Mastoidectomy: Why ear surgeons are looking into canal-wall-down as an option
Ear surgery physicians are often confronted with different options for their mastoidectomy patients. In this blog post we ask Tanja Wigell, International Product Manager of Bonalive Biomaterials, in what kind of situations surgeons prefer canal-wall-down procedures to canal-wall-up. We also look into the benefits of bioactive glass as a bone graft alternative.
Can you tell us something about mastoidectomy?
Various conditions might be treated with mastoidectomy, for instance cholesteatoma where the disease has spread into the mastoid bone. In the mastoidectomy, the mastoid air cells are removed. Most often either a canal-wall-down (CWD) or a canal-wall-up (CWU) procedure is performed. In a canal-wall-up (CWU) procedure the canal-wall is left intact, which has less impact on the anatomy of the patient.
In what kind of situations is a canal-wall-down procedure necessary?
In cases when a better overview of the site is needed to ensure that no tissue related to the condition is left, a CWD procedure is preferable. In comparison to the canal-wall-up procedure, studies have shown that the recurrence rate of cholesteatoma is lower in canal-wall-down procedures.1
When the patient wakes up after a reconstructive CWD surgery, the anatomy of the ear canal is reinstalled to something very similar to the natural anatomy.
What are the challenges with regard to CWD procedures?
The reconstruction of the posterior wall is a critical part of the surgery. The other possibility is to leave an open cavity, but in these cases the patient ear canal anatomy is changed. If the cavity is left open, the goal is to have a self-cleaning cavity, which unfortunately is difficult to maintain, leading to difficulties for the patient when for instance swimming or showering. To avoid these limitations, ENT surgeons choose to reconstruct the posterior wall and obliterate the mastoid. When the patient wakes up after a reconstructive CWD surgery, the anatomy of the ear canal is reinstalled to something very similar to the natural anatomy.
What are the options for cavity filling in mastoidectomy?
In general, there are doubts about filling the cavity after mastoidectomy for historical reasons. All materials have not performed as hoped. The filling material is either autologous or synthetic. In regard to autologous bone, it is still the golden standard, with one of the drawbacks being the risk of absorption of the material leading to revision surgery. In regard to synthetic materials, bioactive glass S53P4 (Bonalive® granules) is one of the most used synthetic materials for this purpose according to studies.2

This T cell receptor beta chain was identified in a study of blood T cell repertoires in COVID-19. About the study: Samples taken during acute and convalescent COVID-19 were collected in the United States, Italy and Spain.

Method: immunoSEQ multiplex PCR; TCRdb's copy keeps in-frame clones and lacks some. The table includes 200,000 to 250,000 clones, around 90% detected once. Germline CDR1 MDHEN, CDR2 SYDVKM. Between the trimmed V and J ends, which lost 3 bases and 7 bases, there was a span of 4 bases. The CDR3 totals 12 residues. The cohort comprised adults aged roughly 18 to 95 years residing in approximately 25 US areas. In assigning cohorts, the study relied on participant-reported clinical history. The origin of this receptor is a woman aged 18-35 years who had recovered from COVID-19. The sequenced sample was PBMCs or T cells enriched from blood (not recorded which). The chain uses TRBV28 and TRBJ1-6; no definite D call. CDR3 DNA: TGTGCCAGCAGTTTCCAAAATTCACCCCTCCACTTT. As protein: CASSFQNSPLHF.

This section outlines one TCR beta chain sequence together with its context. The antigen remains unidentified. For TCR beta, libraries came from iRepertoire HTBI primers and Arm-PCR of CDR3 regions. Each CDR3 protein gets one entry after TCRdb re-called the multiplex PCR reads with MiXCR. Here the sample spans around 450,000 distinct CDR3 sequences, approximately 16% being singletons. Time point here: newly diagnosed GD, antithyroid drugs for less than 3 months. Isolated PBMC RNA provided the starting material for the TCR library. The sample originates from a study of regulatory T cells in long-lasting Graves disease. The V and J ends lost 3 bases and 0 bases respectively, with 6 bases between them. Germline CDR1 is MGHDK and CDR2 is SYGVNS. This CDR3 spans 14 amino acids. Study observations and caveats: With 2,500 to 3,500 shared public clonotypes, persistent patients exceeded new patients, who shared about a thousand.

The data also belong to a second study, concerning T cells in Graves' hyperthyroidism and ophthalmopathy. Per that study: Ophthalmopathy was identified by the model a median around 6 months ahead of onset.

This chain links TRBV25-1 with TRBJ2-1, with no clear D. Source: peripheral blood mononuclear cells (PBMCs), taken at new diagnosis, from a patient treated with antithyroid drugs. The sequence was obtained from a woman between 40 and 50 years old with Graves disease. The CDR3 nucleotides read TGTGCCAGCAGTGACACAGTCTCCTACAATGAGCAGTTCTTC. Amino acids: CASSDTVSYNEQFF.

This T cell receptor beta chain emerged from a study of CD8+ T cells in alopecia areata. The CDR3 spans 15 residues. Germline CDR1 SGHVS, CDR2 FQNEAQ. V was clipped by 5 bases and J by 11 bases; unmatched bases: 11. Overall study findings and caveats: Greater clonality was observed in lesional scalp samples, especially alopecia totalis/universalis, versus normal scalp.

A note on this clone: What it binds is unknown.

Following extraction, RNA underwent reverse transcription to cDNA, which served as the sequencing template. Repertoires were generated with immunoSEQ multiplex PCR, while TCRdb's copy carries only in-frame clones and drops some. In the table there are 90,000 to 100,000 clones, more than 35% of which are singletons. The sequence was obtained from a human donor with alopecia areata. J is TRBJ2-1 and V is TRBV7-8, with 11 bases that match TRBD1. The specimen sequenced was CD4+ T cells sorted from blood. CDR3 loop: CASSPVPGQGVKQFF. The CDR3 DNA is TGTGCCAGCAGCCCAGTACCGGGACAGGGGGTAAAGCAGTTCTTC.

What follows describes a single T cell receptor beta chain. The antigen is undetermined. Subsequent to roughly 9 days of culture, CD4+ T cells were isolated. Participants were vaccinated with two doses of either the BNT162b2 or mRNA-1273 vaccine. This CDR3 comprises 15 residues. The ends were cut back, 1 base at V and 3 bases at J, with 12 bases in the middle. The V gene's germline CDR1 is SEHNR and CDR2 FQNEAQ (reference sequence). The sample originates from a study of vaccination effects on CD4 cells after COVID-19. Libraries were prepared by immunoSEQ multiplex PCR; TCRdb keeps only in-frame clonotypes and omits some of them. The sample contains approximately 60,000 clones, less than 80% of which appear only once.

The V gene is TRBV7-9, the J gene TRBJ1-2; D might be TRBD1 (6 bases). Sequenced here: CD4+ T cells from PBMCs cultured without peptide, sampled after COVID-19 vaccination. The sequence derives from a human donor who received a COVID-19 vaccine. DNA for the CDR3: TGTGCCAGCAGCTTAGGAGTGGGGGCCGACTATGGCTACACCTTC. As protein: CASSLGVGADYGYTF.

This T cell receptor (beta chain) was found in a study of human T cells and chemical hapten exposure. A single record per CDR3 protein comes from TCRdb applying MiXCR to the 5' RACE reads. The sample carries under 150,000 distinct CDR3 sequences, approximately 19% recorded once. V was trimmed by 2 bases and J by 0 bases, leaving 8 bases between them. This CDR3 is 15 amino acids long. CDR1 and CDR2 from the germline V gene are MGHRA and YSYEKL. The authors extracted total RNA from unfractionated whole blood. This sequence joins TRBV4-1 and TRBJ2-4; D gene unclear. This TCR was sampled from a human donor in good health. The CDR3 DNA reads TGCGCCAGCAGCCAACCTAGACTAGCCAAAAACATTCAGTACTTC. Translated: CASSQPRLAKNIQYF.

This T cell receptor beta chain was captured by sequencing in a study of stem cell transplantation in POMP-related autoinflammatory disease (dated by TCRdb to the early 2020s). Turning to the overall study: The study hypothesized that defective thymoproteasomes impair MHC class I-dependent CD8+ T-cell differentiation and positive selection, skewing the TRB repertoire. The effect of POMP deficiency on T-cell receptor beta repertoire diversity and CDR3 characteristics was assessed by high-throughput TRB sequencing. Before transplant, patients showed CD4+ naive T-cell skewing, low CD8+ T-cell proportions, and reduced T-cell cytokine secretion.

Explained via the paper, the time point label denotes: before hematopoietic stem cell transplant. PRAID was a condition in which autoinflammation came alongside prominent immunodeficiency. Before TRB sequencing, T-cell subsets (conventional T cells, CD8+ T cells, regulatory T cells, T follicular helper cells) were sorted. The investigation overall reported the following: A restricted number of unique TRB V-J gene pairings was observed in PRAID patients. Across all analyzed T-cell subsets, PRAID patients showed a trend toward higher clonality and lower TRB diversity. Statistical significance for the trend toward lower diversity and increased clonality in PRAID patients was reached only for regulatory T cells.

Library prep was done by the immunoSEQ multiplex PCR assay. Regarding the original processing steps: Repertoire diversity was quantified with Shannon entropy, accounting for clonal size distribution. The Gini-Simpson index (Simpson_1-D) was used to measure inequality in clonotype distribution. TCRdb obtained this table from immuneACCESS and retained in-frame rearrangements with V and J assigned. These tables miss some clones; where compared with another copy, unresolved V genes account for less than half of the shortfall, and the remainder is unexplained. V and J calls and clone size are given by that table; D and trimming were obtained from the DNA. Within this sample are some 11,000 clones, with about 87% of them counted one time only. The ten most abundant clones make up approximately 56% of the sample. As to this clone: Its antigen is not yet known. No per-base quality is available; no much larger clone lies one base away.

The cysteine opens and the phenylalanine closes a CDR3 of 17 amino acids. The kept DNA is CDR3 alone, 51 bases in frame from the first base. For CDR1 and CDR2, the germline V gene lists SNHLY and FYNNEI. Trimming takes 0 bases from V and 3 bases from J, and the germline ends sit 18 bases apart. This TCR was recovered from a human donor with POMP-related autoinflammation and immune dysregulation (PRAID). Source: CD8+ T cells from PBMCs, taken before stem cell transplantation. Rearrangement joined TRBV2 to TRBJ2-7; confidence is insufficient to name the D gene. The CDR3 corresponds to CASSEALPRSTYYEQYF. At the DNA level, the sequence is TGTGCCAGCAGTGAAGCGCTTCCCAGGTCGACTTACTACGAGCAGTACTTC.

Ear surgery very often includes infection, so there is a need for a material that can be used in a site where infected tissue has been removed.
What are the core properties that surgeons seek in a bone graft material when performing a mastoidectomy?
The main property that surgeons seek is a safe material that will not shrink. Secondly, ear surgery very often includes infection, so there is a need for a material that can be used in a site where infected tissue has been removed. Thirdly, it is important to minimize the recurrence of the disease. Also, the concern about future revisions places a need for the material that is removable in case additional intervention is required.
How does bioactive glass help address these needs? Is bioactive glass a future option?
The innovation of bioactive glass in itself is not new: the safety of Bonalive® granules is supported by over 20 years of documented clinical history. One of the main benefits with the material is that it does not absorb before natural tissue has formed. The material also inhibits bacterial growth. Furthermore it will not cover the landmarks that are important for the surgeon to maintain, due to the specific radiological appearance of the bioactive glass.3 Clinical experience has been gathered all around Europe and there is a trend towards a growing use of bioactive glass S53P4 in mastoidectomy surgery.
If you are a physician and you would like to learn more about Bonalive® granules bioactive glass for mastoid surgery, sign up to our brochure library to scroll through our Mastoid surgery brochure.
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- Read blog post: How the choice of biologics might change in future surgery
 Mastoid obliteration with S53P4 bioactive glass in cholesteatoma surgery. de Veij Mestdagh P, Colnot D, Borggreven P, Orelio C, Quak J. Acta Oto-Laryngologica 2017;137(7):690-94.
 Bioactive glass obliteration of the mastoid significantly improves surgical outcome in noncholesteatomatous chronic otitis media patients. Vos J, de Vey Mestdagh P, Colnot D, Borggreven P, Orelio C, Quak J. Eur Arch Otorhinolaryngol. 2017;274(12):4121-6.
 Bioactive glass granules for mastoid and epitympanic surgical obliteration: CT and MRI appearance. Bernardeschi D, Law-ye B, Bielle F, Hochet B, Sterkers O, Dormont D, Pyatigorskaya N. Eur Radiol. 2019 Mar 19.